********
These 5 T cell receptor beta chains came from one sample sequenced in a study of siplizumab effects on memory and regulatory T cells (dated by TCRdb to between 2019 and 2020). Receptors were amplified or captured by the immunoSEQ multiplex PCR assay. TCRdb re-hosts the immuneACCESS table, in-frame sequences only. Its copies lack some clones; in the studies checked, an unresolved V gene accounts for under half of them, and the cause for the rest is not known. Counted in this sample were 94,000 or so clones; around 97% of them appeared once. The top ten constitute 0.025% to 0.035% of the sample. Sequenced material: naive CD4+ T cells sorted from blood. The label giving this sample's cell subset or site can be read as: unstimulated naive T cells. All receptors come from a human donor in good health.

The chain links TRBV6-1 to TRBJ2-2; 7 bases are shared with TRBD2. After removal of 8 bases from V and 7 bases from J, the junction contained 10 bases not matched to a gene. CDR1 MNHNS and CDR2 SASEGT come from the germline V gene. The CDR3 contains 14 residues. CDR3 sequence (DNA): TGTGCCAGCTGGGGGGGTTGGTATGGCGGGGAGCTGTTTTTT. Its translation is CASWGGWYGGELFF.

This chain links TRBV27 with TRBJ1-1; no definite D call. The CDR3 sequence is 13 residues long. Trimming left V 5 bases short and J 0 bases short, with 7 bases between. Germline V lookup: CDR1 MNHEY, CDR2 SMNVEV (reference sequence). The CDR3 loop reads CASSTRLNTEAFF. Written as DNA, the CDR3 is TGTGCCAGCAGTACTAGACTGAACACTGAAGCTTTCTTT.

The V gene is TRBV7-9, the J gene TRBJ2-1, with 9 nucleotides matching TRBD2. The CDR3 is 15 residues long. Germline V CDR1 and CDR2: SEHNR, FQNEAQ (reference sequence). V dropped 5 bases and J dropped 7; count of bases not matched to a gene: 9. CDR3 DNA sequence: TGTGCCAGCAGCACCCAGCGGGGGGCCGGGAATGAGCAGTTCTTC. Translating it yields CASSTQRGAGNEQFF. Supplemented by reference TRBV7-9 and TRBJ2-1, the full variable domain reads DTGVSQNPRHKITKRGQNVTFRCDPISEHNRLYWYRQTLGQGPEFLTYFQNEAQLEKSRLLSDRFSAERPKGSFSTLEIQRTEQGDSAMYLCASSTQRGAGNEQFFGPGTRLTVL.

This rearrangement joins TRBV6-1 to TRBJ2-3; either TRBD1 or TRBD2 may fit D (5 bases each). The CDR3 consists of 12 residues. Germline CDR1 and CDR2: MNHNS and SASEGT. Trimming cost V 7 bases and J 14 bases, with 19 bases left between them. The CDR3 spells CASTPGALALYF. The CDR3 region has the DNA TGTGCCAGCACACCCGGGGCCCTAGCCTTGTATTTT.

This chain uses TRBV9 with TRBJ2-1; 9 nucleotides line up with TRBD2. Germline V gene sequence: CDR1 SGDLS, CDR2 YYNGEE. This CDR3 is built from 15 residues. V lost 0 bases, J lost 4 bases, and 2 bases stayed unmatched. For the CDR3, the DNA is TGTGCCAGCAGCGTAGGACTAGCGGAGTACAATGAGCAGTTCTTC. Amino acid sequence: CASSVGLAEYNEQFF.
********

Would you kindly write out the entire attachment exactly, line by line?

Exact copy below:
These 5 T cell receptor beta chains came from one sample sequenced in a study of siplizumab effects on memory and regulatory T cells (dated by TCRdb to between 2019 and 2020). Receptors were amplified or captured by the immunoSEQ multiplex PCR assay. TCRdb re-hosts the immuneACCESS table, in-frame sequences only. Its copies lack some clones; in the studies checked, an unresolved V gene accounts for under half of them, and the cause for the rest is not known. Counted in this sample were 94,000 or so clones; around 97% of them appeared once. The top ten constitute 0.025% to 0.035% of the sample. Sequenced material: naive CD4+ T cells sorted from blood. The label giving this sample's cell subset or site can be read as: unstimulated naive T cells. All receptors come from a human donor in good health.

The chain links TRBV6-1 to TRBJ2-2; 7 bases are shared with TRBD2. After removal of 8 bases from V and 7 bases from J, the junction contained 10 bases not matched to a gene. CDR1 MNHNS and CDR2 SASEGT come from the germline V gene. The CDR3 contains 14 residues. CDR3 sequence (DNA): TGTGCCAGCTGGGGGGGTTGGTATGGCGGGGAGCTGTTTTTT. Its translation is CASWGGWYGGELFF.

This chain links TRBV27 with TRBJ1-1; no definite D call. The CDR3 sequence is 13 residues long. Trimming left V 5 bases short and J 0 bases short, with 7 bases between. Germline V lookup: CDR1 MNHEY, CDR2 SMNVEV (reference sequence). The CDR3 loop reads CASSTRLNTEAFF. Written as DNA, the CDR3 is TGTGCCAGCAGTACTAGACTGAACACTGAAGCTTTCTTT.

The V gene is TRBV7-9, the J gene TRBJ2-1, with 9 nucleotides matching TRBD2. The CDR3 is 15 residues long. Germline V CDR1 and CDR2: SEHNR, FQNEAQ (reference sequence). V dropped 5 bases and J dropped 7; count of bases not matched to a gene: 9. CDR3 DNA sequence: TGTGCCAGCAGCACCCAGCGGGGGGCCGGGAATGAGCAGTTCTTC. Translating it yields CASSTQRGAGNEQFF. Supplemented by reference TRBV7-9 and TRBJ2-1, the full variable domain reads DTGVSQNPRHKITKRGQNVTFRCDPISEHNRLYWYRQTLGQGPEFLTYFQNEAQLEKSRLLSDRFSAERPKGSFSTLEIQRTEQGDSAMYLCASSTQRGAGNEQFFGPGTRLTVL.

This rearrangement joins TRBV6-1 to TRBJ2-3; either TRBD1 or TRBD2 may fit D (5 bases each). The CDR3 consists of 12 residues. Germline CDR1 and CDR2: MNHNS and SASEGT. Trimming cost V 7 bases and J 14 bases, with 19 bases left between them. The CDR3 spells CASTPGALALYF. The CDR3 region has the DNA TGTGCCAGCACACCCGGGGCCCTAGCCTTGTATTTT.

This chain uses TRBV9 with TRBJ2-1; 9 nucleotides line up with TRBD2. Germline V gene sequence: CDR1 SGDLS, CDR2 YYNGEE. This CDR3 is built from 15 residues. V lost 0 bases, J lost 4 bases, and 2 bases stayed unmatched. For the CDR3, the DNA is TGTGCCAGCAGCGTAGGACTAGCGGAGTACAATGAGCAGTTCTTC. Amino acid sequence: CASSVGLAEYNEQFF.